As executive chef at Char, Derek George is excited about bringing in some new seafood dishes to the classic Jackson eatery.
Derek George knows that most Jacksonians think of Char Restaurant as a steakhouse. But George, the executive chef at Char, is out to make it a destination for seafood lovers as well. A graduate of the Culinary Institute of America with 20-plus years of experience in the restaurant industry, George clearly takes pride in his work.
Having been at Char for about three years, he recognizes the restaurant's place in the Jackson culinary landscape—many patrons have been loyal since the beginning and expect certain things to stay the same. Giving people what they've come to expect from the restaurant and honoring the traditional steakhouse standards while also working to ensure it stays relevant and new to expand its customer base sometimes can be a challenge. But while maintaining the essential spirit and ethos of Char as a steakhouse, the chef draws on his culinary background and experience over the years with ethnic foods and ingredients to subtly introduce dishes that include a fusion of flavors.
Over the course of the next month, diners will notice some changes to the menu as Chef George and his staff expand its seafood offerings. "We want to appeal to a broader crowd and lighten things up a little," he explains. This means adding dishes that incorporate techniques like coulis, vegetable purees and flavored oils, with less emphasis on butter sauces. George adds that these items will introduce preparations that require more skill from the kitchen staff, and he looks forward to introducing customers and staff alike to them.
George explains that his culinary philosophy is to keep flavors simple and highlight the freshest ingredients possible. "I'm a minimalist in the kitchen," he says. That means he keeps the shelves pretty bare, preferring to restock ingredients—particularly the fish, most of which comes up from the Gulf Coast and New Orleans—every day. Each day's menu includes a daily catch feature, both at lunch and dinner, and the fish varies based on what looks best on the truck that day. Lately, the selection has included snapper, mahi-mahi, amberjack, scallops, Biloxi snapper (also called sheephead) and redfish—always popular among Jackson customers. George works with a purveyor out of New Orleans who brings quality product; he brags that he's never had to turn anything delivered down for not being up to standards.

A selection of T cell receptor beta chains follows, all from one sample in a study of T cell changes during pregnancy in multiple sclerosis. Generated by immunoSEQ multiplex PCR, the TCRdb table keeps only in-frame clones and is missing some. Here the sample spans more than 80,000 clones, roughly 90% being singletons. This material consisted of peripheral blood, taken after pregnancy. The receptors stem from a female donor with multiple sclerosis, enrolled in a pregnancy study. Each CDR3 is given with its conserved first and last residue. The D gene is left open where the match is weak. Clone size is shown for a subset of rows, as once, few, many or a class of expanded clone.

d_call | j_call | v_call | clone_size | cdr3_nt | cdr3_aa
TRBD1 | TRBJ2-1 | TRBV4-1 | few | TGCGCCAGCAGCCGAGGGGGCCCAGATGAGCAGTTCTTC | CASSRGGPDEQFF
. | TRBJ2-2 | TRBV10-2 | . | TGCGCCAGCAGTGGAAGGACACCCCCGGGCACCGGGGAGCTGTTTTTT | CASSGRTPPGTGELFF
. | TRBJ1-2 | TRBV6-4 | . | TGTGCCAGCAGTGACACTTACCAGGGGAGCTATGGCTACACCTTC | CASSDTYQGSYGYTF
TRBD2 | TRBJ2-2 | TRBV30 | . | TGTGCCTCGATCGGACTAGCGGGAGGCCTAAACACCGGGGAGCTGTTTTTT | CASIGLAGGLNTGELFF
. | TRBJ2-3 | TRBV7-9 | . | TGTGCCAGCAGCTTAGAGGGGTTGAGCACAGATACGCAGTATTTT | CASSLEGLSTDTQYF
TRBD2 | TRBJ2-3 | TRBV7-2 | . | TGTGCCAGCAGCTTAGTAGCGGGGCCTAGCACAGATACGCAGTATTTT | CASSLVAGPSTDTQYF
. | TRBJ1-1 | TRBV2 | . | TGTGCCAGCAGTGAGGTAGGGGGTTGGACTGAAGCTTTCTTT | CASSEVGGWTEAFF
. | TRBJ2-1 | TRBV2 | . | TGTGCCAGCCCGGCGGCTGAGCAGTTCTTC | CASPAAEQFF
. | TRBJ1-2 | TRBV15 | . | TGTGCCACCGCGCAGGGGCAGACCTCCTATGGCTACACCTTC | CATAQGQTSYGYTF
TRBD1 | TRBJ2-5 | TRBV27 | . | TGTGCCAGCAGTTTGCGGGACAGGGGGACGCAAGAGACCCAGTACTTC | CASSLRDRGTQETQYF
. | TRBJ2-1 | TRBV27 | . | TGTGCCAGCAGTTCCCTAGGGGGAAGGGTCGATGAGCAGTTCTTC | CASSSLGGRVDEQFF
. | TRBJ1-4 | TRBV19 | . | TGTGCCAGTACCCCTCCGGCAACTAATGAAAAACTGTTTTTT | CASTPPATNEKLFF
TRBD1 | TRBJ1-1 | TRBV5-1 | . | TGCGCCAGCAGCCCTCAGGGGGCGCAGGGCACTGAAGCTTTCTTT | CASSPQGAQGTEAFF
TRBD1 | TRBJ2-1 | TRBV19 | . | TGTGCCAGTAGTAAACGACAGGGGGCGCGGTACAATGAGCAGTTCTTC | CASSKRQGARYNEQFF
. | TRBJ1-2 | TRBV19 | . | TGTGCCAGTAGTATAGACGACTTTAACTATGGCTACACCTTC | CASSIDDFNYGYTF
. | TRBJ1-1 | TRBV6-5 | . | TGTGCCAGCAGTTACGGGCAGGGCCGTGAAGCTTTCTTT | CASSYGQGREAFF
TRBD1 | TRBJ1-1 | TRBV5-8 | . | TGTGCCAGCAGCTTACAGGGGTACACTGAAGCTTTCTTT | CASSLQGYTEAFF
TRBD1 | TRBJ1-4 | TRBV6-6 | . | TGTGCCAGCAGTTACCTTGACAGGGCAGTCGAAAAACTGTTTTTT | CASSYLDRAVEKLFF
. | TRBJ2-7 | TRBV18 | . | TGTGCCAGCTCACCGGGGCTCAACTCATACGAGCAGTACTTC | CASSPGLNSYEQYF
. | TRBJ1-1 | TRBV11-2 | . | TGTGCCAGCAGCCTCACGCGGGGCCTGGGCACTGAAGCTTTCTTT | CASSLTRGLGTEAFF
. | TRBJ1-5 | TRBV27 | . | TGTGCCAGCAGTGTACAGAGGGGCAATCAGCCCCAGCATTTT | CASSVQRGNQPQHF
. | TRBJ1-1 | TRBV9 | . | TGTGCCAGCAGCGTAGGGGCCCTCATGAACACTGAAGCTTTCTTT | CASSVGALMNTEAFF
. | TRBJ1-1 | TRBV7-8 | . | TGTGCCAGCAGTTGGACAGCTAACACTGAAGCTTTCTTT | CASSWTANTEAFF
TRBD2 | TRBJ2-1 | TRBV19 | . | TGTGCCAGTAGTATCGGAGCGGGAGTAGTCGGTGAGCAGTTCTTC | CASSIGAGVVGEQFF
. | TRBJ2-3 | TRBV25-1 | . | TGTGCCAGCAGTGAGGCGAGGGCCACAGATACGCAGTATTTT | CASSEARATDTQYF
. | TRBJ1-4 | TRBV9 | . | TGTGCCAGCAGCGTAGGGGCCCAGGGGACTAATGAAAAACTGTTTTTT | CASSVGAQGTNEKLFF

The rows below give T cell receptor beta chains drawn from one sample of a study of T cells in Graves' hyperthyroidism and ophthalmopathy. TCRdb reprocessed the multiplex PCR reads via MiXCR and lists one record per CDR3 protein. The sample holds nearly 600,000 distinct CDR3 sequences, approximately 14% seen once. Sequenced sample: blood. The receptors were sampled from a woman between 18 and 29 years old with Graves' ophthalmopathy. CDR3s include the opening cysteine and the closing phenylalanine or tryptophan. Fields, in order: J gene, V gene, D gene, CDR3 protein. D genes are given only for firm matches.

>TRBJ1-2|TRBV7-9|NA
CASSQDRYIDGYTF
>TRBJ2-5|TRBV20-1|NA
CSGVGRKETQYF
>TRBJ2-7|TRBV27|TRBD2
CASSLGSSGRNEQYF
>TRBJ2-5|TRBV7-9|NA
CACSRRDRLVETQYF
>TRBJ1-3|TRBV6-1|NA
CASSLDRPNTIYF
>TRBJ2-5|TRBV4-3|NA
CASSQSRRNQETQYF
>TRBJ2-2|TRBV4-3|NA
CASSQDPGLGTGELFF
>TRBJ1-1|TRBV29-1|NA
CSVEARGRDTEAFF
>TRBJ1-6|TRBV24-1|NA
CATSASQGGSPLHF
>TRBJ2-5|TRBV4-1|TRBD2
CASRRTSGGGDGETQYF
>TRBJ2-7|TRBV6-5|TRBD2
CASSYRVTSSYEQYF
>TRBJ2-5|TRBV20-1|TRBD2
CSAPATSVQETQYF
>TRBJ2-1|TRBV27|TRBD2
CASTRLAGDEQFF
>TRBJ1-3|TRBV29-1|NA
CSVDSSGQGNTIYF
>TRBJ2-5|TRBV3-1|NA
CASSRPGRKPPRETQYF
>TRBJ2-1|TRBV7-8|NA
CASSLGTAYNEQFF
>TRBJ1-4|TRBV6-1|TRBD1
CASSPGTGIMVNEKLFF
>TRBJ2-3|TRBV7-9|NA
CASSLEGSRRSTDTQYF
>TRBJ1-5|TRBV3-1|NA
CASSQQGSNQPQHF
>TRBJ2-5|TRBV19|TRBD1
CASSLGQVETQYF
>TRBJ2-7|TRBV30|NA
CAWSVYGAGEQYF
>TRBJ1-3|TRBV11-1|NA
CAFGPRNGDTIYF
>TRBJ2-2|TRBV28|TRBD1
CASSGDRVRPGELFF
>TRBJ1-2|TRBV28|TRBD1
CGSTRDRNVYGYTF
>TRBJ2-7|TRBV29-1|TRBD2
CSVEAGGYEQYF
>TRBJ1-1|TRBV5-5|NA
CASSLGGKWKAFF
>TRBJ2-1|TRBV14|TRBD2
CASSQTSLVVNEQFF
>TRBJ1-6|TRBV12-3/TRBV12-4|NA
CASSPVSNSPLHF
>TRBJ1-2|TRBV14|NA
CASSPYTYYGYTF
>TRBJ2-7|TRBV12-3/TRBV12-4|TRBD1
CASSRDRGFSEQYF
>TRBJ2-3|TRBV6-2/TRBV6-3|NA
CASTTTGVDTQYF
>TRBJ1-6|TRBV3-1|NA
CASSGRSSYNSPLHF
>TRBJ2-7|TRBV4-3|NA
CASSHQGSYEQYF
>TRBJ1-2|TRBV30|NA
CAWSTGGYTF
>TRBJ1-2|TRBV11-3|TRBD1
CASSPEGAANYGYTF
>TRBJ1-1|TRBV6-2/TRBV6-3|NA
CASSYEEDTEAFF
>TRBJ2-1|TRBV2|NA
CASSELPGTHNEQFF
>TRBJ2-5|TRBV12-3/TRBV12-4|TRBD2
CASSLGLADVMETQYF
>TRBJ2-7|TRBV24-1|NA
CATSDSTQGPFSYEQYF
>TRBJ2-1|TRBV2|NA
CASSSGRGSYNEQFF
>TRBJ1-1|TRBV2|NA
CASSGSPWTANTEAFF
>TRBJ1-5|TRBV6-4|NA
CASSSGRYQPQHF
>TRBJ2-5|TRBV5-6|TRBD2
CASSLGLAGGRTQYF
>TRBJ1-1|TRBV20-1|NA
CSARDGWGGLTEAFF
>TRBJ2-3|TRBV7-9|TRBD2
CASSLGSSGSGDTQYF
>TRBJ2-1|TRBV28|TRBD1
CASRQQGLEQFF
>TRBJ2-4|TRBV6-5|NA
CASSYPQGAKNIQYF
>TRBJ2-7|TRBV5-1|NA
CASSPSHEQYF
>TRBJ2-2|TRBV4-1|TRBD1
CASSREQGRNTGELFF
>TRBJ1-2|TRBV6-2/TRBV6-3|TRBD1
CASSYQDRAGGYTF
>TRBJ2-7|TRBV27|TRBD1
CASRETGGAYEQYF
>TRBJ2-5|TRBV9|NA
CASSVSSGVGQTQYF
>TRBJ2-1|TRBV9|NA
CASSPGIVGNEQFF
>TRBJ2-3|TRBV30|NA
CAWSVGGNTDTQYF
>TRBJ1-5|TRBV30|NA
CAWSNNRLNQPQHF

Currently, one of the most popular seafood items on the menu is a pecan-crusted blackfish topped with jumbo lump crab and Worcestershire butter sauce. Another customer favorite harkens back to George's love of fusion dishes: sesame-crusted sushi grade ahi tuna served with braised baby bok choy, sweet peppers, and a lemongrass-cilantro broth.
Soon the menu also will include twists and updates on old favorites, like a shrimp dish with risotto (Char's fine-dining version of shrimp and grits) and a calamari dish. George seems to be toying with the idea of mussels; you can see his mind pondering the possibilities as he talks about different proteins. Another new set of offerings will be a "Chartini" menu aimed at bar patrons: shared dishes served in martini glasses. With the restaurant's well-loved bar and lounge area and expansive wine list, it made sense to add some items that are made for communal eating with a group, rather than full-on entrees. They can also be a good way to sample a variety of flavors and preparations without committing to an entire dish.
While Char has always been and will remain a steakhouse (the chef proudly talks about the quality beef he gets from Chicago), with Chef George at the helm, you might just find yourself forgoing the red meat in favor of fish next time you visit.